Tuesday, August 27, 2013

Internet of Things with help of ARM

Today, ARM Ltd announced they have acquired Sensinode Oy, a Finnish company providing software technology for Internet of Things (IoT). In the press release, ARM says they will make the technology available to developers through the ARM mbed project, to enable easy creation of IoT applications.

Sensinode is most known for the Nanostack implementation of the 6LoWPAN standard. They are also known for their active contribution to standardization at IoT scheme. At Espotel, I have been involved as the project manager in a customer product development project where Nanostack was applied in a wireless sensor network for industrial automation application. 

The mbed development platform is intended for fast creation of products based on ARM microcontrollers. It consists of software and hardware development tools (SDK, HDK), online IDE and support of the community. At the moment, there are 11 COTS MCU boards readily available from different vendors, ranging from Cortex-M0 to M4 core.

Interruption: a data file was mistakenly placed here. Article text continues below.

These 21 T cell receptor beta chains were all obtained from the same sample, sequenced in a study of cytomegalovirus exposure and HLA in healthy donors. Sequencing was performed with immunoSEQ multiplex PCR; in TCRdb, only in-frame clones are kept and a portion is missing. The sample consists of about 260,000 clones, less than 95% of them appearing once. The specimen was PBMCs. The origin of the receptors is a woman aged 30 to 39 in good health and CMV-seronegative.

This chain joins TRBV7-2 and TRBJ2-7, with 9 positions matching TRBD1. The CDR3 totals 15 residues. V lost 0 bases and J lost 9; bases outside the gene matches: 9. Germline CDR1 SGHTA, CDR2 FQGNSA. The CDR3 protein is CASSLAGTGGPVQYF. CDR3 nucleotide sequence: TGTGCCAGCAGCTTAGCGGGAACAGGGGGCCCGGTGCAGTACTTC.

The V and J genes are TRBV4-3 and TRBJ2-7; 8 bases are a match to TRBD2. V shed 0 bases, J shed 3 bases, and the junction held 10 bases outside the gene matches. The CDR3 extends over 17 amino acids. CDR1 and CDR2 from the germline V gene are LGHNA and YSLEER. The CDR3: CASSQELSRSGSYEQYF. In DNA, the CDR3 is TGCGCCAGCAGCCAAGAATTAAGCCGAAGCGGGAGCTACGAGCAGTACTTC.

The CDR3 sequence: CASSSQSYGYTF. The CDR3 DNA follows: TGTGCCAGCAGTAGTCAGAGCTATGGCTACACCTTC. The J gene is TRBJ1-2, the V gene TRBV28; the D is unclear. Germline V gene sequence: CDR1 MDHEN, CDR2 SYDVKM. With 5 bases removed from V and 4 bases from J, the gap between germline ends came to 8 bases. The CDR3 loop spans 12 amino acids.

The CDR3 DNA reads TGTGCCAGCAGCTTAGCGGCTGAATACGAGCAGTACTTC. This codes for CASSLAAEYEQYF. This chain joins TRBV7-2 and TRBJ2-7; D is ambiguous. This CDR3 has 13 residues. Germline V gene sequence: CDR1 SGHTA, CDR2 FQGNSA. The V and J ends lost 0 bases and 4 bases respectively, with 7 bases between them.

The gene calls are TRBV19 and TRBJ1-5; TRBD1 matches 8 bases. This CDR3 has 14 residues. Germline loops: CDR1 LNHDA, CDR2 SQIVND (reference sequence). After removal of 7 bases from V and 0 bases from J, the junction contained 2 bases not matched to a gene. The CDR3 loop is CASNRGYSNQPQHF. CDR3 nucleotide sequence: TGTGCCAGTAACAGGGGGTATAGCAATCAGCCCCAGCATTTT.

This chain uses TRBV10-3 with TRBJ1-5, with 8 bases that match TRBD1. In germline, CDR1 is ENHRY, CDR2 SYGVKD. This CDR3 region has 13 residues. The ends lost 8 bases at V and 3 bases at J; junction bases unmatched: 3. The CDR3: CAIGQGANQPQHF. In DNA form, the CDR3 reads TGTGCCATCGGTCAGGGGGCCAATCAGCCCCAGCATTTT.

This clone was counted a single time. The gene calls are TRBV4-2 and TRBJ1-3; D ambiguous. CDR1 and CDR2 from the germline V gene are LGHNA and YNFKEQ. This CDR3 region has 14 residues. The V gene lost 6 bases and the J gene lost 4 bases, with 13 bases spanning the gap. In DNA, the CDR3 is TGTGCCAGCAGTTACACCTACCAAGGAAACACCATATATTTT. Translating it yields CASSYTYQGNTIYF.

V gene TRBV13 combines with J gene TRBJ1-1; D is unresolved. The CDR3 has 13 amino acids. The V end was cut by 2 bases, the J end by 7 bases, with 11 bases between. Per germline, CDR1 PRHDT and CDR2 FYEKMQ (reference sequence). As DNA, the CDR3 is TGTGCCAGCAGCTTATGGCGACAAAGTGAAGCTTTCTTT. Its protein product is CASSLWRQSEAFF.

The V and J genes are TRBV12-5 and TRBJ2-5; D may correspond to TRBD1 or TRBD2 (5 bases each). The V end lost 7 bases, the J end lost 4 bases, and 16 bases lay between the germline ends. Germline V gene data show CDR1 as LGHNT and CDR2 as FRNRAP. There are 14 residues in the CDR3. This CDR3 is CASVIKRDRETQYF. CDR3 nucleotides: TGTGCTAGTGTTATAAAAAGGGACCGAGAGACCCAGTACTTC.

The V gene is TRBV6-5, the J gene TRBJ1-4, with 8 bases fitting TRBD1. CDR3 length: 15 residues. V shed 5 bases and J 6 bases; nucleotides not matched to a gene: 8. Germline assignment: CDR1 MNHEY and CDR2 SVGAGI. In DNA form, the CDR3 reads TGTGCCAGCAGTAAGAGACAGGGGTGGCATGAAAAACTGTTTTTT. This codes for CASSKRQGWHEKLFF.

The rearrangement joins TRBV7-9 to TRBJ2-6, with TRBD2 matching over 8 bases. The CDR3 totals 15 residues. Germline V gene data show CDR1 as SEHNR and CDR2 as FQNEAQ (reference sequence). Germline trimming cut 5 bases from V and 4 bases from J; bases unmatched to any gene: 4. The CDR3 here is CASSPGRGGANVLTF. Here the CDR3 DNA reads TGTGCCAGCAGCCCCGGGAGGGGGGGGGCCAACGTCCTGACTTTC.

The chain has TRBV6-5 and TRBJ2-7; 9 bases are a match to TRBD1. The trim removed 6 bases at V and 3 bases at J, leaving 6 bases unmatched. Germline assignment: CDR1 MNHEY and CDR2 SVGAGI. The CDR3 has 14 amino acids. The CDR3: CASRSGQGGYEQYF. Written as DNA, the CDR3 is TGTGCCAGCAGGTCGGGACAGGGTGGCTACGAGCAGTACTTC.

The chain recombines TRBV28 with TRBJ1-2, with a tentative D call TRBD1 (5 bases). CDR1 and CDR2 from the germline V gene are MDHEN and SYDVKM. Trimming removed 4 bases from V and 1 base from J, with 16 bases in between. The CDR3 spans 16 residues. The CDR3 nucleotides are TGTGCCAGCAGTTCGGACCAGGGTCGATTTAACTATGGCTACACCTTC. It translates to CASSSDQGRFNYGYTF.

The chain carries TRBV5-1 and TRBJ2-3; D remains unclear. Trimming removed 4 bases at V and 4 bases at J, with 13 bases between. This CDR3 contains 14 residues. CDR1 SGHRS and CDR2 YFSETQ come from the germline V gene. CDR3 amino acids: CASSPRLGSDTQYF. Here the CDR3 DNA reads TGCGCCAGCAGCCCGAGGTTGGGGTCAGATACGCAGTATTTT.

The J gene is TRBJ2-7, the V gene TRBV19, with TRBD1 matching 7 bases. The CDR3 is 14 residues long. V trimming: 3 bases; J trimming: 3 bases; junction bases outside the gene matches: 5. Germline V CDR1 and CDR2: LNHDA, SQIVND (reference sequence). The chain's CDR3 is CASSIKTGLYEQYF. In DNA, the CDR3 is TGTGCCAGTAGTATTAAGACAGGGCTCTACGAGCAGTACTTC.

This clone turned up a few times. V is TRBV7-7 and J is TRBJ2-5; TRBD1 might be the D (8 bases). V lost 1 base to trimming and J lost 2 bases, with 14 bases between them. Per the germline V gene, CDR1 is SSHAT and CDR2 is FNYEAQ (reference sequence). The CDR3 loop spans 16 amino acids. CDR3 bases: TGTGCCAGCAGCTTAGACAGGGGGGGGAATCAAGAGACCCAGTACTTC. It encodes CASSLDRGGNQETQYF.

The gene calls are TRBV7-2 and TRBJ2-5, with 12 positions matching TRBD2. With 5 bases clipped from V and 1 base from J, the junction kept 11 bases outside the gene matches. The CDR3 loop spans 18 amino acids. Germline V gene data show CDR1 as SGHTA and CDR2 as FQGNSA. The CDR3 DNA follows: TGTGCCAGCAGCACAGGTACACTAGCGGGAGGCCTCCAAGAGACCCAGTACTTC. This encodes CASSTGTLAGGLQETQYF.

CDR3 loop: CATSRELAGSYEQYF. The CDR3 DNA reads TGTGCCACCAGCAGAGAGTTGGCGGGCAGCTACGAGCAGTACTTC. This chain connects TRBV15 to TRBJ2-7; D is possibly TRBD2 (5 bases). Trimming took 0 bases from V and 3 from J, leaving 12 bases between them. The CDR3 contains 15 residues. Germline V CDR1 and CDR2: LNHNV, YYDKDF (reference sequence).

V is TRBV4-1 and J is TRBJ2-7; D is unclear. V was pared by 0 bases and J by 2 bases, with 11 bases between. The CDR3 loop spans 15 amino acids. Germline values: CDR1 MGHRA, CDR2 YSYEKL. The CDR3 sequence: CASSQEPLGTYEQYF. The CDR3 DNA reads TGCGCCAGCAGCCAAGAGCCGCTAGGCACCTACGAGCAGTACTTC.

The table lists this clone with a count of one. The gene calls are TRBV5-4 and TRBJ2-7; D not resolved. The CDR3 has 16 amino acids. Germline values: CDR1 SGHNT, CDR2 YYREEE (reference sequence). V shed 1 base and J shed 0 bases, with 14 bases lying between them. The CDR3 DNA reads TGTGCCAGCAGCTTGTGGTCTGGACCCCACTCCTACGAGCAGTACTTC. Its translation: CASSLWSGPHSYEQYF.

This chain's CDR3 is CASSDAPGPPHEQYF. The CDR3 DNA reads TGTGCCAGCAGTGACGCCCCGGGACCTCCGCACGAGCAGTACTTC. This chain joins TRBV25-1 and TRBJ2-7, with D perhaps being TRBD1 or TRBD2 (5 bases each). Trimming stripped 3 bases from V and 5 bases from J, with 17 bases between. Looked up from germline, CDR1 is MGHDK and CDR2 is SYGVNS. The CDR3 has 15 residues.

The mbed Compiler is a C/C++ IDE provided as a web app, thus most operating systems and browsers are supported as the host environment. Unlike with the BeagleBone C9, your mbed projects are stored in the cloud, not in the development platform itself. The IDE provides version control by default, but also rises some security concerns. For hobbyist and experimentation, that's maybe not a problem, if the code is intended to be published anyway.

Try it by yourself


I did some quick exercise with the mbed and a Freescale Freedom board KL25Z with Cortex-M0 core. In less time than what it takes to write this posting, I got my first code up and running in the target. There are just a few steps to follow, according to the instructions.
  1. Connect the board via USB cable meanwhile pressing the reset button. The device gets mounted as a USB mass storage in bootloader update mode.
  2. Update bootloader by drag-and-drop the image, then reset the device
  3. Open the IDE by clicking mbed icon at the device flash
  4. Write your code, compile, and save the binary to the device flash 
  5. Reset the device, and you're running you new code !
Steps 1 and 2 needs to be done only once, to enable mbed on your target.

FRDM-KL25Z blinking blue and green LED.
After my experiment, I'm really fascinated by the concept of mbed. Together with the proven wireless internet connectivity provided by Sensinode, I believe what ARM promises, the IoT is one step closer.

1 comment:

  1. About the security concern I mentioned. There is always possibility to export your project to a third-party off-line IDE, like IAR, CodeRed or gcc.

    Here are the instructions: